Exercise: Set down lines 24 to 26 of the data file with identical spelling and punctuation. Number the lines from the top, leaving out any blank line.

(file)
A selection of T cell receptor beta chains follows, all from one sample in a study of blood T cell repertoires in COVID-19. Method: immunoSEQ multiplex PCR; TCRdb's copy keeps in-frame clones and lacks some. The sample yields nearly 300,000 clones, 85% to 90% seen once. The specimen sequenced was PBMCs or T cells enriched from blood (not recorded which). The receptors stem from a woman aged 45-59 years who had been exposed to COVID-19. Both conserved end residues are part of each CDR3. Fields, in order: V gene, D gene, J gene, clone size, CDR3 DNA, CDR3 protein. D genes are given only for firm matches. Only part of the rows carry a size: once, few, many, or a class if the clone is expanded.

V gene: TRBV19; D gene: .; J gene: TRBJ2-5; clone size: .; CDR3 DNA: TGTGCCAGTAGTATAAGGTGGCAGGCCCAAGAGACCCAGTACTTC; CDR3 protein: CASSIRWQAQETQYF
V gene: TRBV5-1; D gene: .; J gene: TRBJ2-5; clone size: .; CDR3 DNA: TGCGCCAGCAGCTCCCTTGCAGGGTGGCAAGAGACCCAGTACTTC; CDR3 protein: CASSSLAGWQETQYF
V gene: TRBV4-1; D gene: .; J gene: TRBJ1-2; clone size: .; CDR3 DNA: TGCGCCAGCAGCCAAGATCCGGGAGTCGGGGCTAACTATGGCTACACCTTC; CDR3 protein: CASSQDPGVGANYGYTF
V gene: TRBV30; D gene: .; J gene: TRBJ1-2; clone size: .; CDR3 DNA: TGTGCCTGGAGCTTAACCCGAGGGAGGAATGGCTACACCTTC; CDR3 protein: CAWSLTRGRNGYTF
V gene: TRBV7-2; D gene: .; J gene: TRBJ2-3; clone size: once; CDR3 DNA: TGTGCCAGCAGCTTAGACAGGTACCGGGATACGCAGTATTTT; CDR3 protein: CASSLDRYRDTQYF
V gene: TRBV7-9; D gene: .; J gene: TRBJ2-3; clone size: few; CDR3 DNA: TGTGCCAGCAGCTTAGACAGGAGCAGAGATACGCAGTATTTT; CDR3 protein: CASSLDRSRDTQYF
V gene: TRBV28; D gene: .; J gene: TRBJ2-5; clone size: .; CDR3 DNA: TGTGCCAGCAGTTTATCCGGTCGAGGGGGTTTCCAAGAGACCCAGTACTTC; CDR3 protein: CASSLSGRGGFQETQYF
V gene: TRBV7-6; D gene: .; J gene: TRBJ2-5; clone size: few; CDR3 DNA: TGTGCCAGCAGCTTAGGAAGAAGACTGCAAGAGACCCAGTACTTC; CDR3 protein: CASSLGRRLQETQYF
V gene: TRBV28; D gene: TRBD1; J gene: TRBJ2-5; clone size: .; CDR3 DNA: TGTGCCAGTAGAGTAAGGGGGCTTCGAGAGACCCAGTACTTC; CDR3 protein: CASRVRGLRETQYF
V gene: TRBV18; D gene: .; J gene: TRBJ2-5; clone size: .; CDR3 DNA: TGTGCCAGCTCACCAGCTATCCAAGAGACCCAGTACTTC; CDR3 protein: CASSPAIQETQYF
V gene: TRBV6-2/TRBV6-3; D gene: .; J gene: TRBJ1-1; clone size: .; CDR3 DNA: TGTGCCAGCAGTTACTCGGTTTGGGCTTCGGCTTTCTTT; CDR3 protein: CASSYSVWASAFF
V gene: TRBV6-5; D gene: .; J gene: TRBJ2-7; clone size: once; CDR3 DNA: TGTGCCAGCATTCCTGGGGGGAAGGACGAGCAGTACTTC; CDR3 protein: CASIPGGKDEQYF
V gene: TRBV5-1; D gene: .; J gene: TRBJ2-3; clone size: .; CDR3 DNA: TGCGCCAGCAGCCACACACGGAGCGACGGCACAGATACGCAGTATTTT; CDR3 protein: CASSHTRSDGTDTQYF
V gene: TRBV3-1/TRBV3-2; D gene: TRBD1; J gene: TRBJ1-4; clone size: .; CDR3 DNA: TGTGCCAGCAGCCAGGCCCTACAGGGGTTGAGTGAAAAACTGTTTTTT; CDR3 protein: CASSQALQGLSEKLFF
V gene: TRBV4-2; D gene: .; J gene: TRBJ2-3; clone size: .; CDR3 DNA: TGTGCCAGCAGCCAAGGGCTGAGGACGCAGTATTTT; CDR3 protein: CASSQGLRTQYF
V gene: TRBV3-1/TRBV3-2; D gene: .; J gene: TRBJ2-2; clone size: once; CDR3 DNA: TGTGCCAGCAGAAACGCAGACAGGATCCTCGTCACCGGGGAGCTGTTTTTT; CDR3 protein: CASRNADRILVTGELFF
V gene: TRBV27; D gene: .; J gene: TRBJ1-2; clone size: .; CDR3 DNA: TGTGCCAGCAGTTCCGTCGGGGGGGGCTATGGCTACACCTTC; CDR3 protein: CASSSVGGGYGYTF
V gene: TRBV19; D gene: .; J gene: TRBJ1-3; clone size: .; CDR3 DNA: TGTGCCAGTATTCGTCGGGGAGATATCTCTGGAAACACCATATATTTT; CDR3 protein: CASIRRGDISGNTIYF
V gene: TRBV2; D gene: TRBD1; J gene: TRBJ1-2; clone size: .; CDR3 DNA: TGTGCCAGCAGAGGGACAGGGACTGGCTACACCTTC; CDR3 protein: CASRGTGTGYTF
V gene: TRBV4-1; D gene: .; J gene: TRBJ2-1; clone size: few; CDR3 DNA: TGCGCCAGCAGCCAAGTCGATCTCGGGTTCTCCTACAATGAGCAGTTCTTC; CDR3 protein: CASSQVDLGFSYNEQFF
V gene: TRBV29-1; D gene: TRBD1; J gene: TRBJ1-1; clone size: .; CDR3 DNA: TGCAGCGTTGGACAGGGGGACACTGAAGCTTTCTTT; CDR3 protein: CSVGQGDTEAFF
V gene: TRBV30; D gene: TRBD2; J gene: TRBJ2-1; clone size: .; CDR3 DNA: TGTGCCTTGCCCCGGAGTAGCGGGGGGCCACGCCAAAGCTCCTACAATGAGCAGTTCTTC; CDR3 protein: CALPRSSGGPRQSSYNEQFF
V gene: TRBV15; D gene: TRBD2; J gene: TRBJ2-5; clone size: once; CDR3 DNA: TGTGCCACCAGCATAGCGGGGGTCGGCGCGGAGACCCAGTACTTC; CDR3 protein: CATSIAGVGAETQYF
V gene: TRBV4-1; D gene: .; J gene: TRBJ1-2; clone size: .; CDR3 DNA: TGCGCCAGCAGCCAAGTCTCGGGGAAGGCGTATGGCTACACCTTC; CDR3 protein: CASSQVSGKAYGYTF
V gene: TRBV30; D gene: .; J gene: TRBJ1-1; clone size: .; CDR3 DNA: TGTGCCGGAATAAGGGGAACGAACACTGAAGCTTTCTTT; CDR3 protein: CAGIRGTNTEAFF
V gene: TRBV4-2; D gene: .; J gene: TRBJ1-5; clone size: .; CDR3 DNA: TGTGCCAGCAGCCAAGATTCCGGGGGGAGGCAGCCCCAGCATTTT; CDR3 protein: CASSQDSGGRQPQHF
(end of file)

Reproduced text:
V gene: TRBV15; D gene: TRBD2; J gene: TRBJ2-5; clone size: once; CDR3 DNA: TGTGCCACCAGCATAGCGGGGGTCGGCGCGGAGACCCAGTACTTC; CDR3 protein: CATSIAGVGAETQYF
V gene: TRBV4-1; D gene: .; J gene: TRBJ1-2; clone size: .; CDR3 DNA: TGCGCCAGCAGCCAAGTCTCGGGGAAGGCGTATGGCTACACCTTC; CDR3 protein: CASSQVSGKAYGYTF
V gene: TRBV30; D gene: .; J gene: TRBJ1-1; clone size: .; CDR3 DNA: TGTGCCGGAATAAGGGGAACGAACACTGAAGCTTTCTTT; CDR3 protein: CAGIRGTNTEAFF